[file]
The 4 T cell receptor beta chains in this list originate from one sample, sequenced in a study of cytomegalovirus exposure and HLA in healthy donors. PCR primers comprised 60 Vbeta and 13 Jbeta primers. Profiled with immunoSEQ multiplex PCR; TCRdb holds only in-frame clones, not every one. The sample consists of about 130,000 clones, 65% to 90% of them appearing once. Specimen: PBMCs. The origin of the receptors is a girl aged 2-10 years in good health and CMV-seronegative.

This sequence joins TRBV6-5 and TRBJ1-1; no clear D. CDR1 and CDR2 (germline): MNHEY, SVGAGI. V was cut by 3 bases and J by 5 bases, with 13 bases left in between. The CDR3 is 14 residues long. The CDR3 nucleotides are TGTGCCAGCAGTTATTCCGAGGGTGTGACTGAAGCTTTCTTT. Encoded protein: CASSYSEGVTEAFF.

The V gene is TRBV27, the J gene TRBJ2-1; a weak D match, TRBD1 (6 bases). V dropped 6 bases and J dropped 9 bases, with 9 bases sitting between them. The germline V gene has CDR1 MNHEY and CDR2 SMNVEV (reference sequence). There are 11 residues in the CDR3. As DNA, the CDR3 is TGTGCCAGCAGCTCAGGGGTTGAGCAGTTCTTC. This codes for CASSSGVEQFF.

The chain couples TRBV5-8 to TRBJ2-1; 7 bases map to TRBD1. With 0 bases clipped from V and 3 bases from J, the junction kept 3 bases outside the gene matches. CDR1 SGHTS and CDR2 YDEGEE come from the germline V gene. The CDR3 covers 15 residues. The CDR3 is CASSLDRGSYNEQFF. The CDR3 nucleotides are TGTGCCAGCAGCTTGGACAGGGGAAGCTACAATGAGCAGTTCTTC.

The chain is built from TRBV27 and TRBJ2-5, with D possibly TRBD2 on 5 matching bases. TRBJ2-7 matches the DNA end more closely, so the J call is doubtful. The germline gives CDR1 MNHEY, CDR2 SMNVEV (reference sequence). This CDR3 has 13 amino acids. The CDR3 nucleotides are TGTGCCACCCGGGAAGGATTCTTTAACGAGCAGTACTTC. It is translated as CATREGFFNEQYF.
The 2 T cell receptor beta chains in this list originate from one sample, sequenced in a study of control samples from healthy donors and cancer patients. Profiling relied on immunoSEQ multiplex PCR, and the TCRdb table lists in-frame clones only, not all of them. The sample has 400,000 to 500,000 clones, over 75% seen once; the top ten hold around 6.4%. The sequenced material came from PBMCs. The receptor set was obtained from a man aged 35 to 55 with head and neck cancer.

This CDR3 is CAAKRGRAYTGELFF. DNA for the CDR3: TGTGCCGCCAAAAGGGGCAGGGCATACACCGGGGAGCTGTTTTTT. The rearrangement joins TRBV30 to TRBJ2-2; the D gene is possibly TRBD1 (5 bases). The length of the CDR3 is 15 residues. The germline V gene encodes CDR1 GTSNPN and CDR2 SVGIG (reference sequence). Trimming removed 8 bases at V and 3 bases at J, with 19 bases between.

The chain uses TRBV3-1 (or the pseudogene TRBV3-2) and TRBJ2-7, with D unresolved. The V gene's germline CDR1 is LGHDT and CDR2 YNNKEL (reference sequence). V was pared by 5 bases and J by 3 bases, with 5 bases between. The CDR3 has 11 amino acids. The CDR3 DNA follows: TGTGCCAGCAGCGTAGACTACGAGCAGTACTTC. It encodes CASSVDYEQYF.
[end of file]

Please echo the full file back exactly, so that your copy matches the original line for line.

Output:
The 4 T cell receptor beta chains in this list originate from one sample, sequenced in a study of cytomegalovirus exposure and HLA in healthy donors. PCR primers comprised 60 Vbeta and 13 Jbeta primers. Profiled with immunoSEQ multiplex PCR; TCRdb holds only in-frame clones, not every one. The sample consists of about 130,000 clones, 65% to 90% of them appearing once. Specimen: PBMCs. The origin of the receptors is a girl aged 2-10 years in good health and CMV-seronegative.

This sequence joins TRBV6-5 and TRBJ1-1; no clear D. CDR1 and CDR2 (germline): MNHEY, SVGAGI. V was cut by 3 bases and J by 5 bases, with 13 bases left in between. The CDR3 is 14 residues long. The CDR3 nucleotides are TGTGCCAGCAGTTATTCCGAGGGTGTGACTGAAGCTTTCTTT. Encoded protein: CASSYSEGVTEAFF.

The V gene is TRBV27, the J gene TRBJ2-1; a weak D match, TRBD1 (6 bases). V dropped 6 bases and J dropped 9 bases, with 9 bases sitting between them. The germline V gene has CDR1 MNHEY and CDR2 SMNVEV (reference sequence). There are 11 residues in the CDR3. As DNA, the CDR3 is TGTGCCAGCAGCTCAGGGGTTGAGCAGTTCTTC. This codes for CASSSGVEQFF.

The chain couples TRBV5-8 to TRBJ2-1; 7 bases map to TRBD1. With 0 bases clipped from V and 3 bases from J, the junction kept 3 bases outside the gene matches. CDR1 SGHTS and CDR2 YDEGEE come from the germline V gene. The CDR3 covers 15 residues. The CDR3 is CASSLDRGSYNEQFF. The CDR3 nucleotides are TGTGCCAGCAGCTTGGACAGGGGAAGCTACAATGAGCAGTTCTTC.

The chain is built from TRBV27 and TRBJ2-5, with D possibly TRBD2 on 5 matching bases. TRBJ2-7 matches the DNA end more closely, so the J call is doubtful. The germline gives CDR1 MNHEY, CDR2 SMNVEV (reference sequence). This CDR3 has 13 amino acids. The CDR3 nucleotides are TGTGCCACCCGGGAAGGATTCTTTAACGAGCAGTACTTC. It is translated as CATREGFFNEQYF.
The 2 T cell receptor beta chains in this list originate from one sample, sequenced in a study of control samples from healthy donors and cancer patients. Profiling relied on immunoSEQ multiplex PCR, and the TCRdb table lists in-frame clones only, not all of them. The sample has 400,000 to 500,000 clones, over 75% seen once; the top ten hold around 6.4%. The sequenced material came from PBMCs. The receptor set was obtained from a man aged 35 to 55 with head and neck cancer.

This CDR3 is CAAKRGRAYTGELFF. DNA for the CDR3: TGTGCCGCCAAAAGGGGCAGGGCATACACCGGGGAGCTGTTTTTT. The rearrangement joins TRBV30 to TRBJ2-2; the D gene is possibly TRBD1 (5 bases). The length of the CDR3 is 15 residues. The germline V gene encodes CDR1 GTSNPN and CDR2 SVGIG (reference sequence). Trimming removed 8 bases at V and 3 bases at J, with 19 bases between.

The chain uses TRBV3-1 (or the pseudogene TRBV3-2) and TRBJ2-7, with D unresolved. The V gene's germline CDR1 is LGHDT and CDR2 YNNKEL (reference sequence). V was pared by 5 bases and J by 3 bases, with 5 bases between. The CDR3 has 11 amino acids. The CDR3 DNA follows: TGTGCCAGCAGCGTAGACTACGAGCAGTACTTC. It encodes CASSVDYEQYF.